We humans have an awareness of our surroundings and also of ourselves. Our minds teem with inner conversations and questions about who we are and our purpose in the world. We are, as far as we know, the only creatures with this sort of active consciousness. We also have no idea where this consciousness comes from.
Our brains, of course, are the central computers of our bodies, controlling biological functions and helping us think our way through all of life's loops and hurdles. Brain scans display how incredibly active our brains really are, flickering with constant activity as our 100 billion nerve cells ceaselessly fire, like a compact yet enormously complex digital network.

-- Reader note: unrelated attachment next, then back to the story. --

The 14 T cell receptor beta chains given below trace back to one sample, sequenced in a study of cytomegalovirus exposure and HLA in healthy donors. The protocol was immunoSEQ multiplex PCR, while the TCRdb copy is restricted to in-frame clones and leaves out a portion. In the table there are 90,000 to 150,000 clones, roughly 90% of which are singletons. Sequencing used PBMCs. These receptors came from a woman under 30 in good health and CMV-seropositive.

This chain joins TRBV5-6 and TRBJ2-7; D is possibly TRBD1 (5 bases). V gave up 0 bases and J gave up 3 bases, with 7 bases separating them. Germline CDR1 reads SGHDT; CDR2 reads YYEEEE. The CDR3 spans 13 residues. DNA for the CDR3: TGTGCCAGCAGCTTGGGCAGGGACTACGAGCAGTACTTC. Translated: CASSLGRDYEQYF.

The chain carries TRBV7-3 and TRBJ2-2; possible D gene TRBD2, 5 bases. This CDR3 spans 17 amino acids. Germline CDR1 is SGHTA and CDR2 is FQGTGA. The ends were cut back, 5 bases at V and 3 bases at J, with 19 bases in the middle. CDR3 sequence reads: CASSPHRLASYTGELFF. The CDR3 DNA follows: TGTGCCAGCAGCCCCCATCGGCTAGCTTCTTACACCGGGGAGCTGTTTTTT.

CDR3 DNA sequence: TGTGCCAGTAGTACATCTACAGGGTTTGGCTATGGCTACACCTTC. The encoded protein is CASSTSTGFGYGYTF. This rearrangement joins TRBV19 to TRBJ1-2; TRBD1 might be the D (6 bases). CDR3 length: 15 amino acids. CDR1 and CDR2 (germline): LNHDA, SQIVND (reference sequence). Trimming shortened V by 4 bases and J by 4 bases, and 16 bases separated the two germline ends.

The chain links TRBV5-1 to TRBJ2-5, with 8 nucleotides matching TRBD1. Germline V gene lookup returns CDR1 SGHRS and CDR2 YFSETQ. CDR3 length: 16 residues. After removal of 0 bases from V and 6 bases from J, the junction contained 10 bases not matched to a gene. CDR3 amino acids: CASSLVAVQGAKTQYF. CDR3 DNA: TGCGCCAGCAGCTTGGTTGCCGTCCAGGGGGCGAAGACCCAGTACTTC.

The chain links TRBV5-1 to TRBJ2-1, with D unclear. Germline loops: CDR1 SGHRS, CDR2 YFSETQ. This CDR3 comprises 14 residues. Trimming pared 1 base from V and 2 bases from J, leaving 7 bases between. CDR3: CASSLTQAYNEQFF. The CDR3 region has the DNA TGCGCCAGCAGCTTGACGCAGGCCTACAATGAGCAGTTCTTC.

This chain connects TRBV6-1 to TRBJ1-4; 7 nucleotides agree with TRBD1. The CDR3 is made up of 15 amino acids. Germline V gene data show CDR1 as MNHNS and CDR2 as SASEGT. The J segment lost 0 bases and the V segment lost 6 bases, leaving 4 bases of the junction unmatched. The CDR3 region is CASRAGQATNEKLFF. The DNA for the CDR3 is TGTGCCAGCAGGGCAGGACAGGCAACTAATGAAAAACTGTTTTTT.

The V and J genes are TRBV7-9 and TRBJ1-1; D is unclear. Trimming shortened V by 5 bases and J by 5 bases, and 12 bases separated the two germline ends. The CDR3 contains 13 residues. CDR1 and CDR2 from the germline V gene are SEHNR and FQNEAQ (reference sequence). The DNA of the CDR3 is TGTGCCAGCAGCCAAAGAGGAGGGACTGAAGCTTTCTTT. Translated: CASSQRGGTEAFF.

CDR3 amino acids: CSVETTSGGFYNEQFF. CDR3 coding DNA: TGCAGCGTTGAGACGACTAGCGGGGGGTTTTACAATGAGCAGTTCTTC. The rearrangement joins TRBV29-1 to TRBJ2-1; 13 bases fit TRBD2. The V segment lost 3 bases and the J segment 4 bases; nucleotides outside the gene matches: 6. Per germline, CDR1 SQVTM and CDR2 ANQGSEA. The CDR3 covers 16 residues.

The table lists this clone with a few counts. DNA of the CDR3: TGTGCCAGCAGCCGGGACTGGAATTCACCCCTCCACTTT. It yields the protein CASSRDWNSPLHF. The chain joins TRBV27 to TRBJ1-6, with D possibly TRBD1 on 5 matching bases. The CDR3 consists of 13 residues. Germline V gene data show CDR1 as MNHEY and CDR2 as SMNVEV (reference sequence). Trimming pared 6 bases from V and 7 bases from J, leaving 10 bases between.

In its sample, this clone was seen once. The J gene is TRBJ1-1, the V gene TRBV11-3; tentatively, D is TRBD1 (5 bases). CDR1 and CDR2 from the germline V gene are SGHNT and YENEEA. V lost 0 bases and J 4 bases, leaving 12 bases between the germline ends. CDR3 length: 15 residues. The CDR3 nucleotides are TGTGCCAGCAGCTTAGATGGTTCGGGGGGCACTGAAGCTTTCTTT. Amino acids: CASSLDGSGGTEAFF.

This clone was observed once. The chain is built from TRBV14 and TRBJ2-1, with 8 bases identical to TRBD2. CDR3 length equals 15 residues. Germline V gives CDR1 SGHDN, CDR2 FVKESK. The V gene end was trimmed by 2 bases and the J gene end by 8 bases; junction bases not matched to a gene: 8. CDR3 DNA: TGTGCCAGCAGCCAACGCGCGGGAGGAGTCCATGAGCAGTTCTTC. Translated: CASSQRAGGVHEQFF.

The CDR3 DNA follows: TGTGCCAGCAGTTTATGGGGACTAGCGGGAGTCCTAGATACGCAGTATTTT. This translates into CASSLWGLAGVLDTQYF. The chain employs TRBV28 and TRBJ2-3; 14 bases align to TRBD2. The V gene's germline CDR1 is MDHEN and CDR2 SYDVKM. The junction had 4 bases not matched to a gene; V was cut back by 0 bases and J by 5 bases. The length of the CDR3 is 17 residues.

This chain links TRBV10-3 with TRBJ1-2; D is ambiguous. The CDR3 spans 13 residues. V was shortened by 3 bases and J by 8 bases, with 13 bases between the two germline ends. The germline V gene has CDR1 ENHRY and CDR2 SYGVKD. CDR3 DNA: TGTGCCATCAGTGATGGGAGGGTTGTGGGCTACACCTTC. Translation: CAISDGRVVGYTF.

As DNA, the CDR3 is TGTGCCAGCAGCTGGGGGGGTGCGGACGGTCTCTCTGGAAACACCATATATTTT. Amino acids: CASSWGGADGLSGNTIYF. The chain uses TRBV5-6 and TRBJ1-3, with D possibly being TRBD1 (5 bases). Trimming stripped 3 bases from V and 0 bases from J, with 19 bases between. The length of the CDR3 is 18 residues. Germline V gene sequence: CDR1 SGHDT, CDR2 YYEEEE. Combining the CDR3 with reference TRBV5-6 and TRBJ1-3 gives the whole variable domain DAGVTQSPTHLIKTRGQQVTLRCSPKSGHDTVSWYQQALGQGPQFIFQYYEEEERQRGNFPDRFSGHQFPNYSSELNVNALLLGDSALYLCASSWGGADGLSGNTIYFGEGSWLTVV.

But the brain is not the mind. Electrical activity doesn't explain how a physical substance can create a non-physical condition like consciousness. Some religions explain consciousness as a gift from God, embedded into our bodies to guide us through this world.
Scientists veer more towards biological origins — they see consciousness as a collection of biological processes that build towards more complicated thinking that eventually culminates in self-awareness.
Scientists have determined that animals, such as dogs, almost certainly have consciousness, but that it's a lower (or different) level of awareness than that of humans.